Amanda Hall, Outreach

Who are you; family, where you grew up, what you do when you’re not riding?

A native to Addison county, I live in Salisbury with my three children. I work as a cosmetic chemist for a local luxury all natural skin care brand. Aside from the obvious, I also enjoy hiking, snowshoeing, skiing and DIY home projects.

What is your favorite trail/place to ride in Addison county?

I will always be most fond of Battel woods where I taught myself trail technique, referring to it as “my playground”. Battel offers both novice and intermediate trails that are perfect for an hour of stress release and confidence building. My most favorite place to ride in Addison county is closer to home though. I love grunting up the access trail to silver lake on my single speed for a quick dip in the lake during the summer and the occasional tour down Leicester Hollow.

How long have you been mountain biking?

Aside from riding a department store mountain bike as a commuter when I was a teenager, I’d never taken to trails until the spring of 2013. A friend of mine, a serious rider and racer suggested I get a bike and learn the ropes. I took to craigslist and talked a college student down from 180$ to 140$ on a Trek 2500. I had no idea what I was looking for, but the guy was about the same size as me so I figured it likely fit.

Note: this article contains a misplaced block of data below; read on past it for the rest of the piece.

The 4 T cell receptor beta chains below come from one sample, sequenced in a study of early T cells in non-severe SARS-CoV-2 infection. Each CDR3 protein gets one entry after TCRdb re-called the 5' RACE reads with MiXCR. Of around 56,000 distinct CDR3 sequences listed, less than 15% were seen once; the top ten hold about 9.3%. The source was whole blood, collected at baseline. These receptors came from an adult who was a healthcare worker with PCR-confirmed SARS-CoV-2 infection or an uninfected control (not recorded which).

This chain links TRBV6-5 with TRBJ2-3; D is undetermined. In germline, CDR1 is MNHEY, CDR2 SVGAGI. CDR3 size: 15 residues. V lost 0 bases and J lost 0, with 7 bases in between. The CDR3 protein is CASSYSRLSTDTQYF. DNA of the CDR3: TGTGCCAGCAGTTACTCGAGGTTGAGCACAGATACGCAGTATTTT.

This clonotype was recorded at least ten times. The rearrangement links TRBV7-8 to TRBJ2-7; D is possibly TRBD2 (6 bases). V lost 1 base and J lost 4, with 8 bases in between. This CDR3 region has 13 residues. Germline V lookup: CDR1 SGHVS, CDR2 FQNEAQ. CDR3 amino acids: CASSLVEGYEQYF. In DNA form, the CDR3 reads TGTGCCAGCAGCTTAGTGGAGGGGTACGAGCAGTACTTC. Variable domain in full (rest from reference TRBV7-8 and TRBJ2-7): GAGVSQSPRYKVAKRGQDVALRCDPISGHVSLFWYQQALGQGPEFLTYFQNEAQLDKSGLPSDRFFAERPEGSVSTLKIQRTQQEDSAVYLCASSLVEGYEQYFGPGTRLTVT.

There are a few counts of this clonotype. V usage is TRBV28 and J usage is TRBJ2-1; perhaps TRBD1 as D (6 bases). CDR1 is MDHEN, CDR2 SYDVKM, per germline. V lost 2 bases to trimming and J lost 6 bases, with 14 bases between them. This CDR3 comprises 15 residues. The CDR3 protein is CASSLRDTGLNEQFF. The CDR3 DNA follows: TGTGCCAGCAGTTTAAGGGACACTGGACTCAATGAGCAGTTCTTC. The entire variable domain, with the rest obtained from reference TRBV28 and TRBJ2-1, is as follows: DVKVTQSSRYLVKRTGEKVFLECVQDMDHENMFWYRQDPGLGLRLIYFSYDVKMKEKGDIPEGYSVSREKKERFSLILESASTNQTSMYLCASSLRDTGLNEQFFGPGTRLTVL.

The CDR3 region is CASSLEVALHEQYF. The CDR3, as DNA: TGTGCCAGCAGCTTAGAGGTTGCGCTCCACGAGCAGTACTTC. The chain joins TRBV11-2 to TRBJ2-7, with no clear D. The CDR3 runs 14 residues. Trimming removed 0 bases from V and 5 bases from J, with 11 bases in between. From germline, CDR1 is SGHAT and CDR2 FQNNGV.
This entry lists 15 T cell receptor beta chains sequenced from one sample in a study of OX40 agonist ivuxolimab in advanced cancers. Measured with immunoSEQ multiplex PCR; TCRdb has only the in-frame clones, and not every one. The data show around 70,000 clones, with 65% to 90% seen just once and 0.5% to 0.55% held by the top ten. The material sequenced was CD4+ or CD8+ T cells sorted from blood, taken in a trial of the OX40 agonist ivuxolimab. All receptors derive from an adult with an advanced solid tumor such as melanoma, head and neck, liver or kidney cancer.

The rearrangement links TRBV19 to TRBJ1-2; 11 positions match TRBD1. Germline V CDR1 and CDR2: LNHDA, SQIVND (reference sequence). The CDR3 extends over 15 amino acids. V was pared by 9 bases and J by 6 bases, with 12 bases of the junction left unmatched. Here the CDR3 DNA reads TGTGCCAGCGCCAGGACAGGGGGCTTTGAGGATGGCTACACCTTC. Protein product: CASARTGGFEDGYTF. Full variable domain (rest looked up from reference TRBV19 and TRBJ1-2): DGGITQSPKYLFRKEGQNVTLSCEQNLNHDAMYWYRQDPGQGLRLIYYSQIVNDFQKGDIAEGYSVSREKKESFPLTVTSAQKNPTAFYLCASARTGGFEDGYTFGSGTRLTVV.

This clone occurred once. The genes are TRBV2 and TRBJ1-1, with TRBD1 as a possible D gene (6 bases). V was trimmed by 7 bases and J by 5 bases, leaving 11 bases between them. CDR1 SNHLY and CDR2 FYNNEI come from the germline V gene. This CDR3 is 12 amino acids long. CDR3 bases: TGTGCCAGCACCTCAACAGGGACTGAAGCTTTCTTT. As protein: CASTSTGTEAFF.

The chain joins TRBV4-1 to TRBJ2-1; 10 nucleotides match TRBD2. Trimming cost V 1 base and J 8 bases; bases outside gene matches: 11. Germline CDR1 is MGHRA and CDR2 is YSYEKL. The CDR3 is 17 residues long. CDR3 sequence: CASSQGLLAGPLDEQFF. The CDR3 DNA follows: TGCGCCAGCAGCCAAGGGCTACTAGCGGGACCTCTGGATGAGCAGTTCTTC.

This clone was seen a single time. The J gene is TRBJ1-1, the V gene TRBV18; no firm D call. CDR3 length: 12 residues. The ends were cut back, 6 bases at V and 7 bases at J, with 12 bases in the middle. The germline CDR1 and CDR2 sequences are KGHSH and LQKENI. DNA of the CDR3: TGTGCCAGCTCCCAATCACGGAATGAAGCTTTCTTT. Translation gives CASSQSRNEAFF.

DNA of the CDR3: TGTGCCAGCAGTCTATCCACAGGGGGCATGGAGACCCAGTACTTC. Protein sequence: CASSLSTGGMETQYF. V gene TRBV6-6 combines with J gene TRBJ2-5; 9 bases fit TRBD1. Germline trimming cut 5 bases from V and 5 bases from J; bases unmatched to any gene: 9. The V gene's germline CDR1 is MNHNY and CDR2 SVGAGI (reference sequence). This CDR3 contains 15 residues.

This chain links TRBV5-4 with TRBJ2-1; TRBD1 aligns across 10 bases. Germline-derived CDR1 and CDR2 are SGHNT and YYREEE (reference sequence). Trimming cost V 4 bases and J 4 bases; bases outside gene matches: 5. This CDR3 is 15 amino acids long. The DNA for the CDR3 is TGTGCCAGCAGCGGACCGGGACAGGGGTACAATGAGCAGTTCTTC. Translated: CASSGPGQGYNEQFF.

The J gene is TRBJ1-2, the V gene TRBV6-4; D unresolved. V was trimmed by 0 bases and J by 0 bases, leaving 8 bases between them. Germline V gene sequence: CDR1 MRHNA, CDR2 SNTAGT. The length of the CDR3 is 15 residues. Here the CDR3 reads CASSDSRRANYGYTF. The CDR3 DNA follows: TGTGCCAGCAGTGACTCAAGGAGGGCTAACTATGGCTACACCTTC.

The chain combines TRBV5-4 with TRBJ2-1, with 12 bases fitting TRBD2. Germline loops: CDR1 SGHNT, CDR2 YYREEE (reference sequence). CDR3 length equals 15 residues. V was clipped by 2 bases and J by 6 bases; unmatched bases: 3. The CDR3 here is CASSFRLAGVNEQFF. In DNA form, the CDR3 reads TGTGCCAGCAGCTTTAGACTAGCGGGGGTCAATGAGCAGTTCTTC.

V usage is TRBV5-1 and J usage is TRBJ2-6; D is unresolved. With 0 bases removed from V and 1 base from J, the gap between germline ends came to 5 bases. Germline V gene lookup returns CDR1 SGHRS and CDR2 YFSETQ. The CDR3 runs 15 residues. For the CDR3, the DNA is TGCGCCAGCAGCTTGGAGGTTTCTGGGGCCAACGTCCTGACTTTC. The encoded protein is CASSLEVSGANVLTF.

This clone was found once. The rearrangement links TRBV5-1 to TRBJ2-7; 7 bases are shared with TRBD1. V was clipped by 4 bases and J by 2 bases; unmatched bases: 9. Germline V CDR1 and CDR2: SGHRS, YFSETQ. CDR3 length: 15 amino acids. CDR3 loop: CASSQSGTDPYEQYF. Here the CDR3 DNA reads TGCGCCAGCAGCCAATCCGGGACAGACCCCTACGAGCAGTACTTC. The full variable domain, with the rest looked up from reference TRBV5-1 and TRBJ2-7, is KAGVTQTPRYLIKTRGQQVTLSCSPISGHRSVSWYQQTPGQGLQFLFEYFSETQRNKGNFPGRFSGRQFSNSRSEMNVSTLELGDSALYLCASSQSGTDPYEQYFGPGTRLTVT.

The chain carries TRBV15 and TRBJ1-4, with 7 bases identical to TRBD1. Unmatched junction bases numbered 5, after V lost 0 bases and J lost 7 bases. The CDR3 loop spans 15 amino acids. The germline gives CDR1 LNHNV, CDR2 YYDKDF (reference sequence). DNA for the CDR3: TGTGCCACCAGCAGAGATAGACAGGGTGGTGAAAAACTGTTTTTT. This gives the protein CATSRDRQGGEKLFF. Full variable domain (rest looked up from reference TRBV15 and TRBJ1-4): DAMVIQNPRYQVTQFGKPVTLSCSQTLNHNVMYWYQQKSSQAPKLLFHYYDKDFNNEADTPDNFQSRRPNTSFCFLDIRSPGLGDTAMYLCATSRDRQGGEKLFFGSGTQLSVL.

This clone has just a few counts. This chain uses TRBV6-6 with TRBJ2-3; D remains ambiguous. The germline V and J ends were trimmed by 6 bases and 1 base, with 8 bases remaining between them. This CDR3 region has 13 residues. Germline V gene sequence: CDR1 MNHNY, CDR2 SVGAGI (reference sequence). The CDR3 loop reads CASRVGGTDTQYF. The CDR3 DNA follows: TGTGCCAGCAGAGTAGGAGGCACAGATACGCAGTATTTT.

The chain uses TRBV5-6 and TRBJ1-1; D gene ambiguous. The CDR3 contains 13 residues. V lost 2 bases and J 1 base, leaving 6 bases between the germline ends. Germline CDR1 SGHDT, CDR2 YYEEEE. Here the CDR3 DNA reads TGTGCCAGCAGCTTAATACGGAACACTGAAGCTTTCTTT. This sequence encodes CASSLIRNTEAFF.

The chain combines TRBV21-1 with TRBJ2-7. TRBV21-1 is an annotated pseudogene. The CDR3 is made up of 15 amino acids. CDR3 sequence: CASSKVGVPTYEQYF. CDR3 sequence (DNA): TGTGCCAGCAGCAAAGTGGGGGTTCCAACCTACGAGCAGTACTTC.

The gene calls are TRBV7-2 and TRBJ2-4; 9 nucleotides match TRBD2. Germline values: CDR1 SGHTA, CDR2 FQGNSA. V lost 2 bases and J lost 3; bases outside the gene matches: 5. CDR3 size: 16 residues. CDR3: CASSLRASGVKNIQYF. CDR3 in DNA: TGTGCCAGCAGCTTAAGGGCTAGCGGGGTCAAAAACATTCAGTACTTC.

A four-mile road ride nearly killed me between my lack of muscle mass and inability to understand the nature of shifting gears. It wasn’t long after that I took to some trails and tried to ride like a pro and went over my handlebars. I fell a lot (and still do) but once I got the hang of not braking in front of every root and rock I discovered how gratifying mastering the skill was.

How often do you ride?

During the summer, I mix up my riding with my road bike. I love taking a quick 45 minute ride around lake Dunmore after work, or climbing up to Silver lake. I’d like to say I ride about 3 times a week but Strava might say otherwise

Do you race?

I took to racing my very first year, and set out to race the VT50 on the Trek 2500 that I’d butchered into a single speed. Prior to the Vermont 50 I got some practice at the Pine Hill park “Droopy Pedal” series, a 6-hour race on GMT, another in Grafton and a 25 miler in Wampatuck State Park in MA.

I kept the racing up pretty well but had a few fallbacks and this year only participated in my annual commitment at the VT50.

What do you ride and/or how many bikes do you own?

My favorite Bike is my 2011 Raleigh XXIX 29er single speed with a Gates belt drive. Having only one gear takes all the guesswork out shifting and allows for me to be in complete control of my body and bike position, pedal tension and most importantly focus. For days when I’m not trying to push myself I ride my Fuji Outland 29er RC Dual Suspension bike. I also have a Surly Pugsley Fat bike and a Scott 2300 Cross bike.

What inspired you to mtn bike?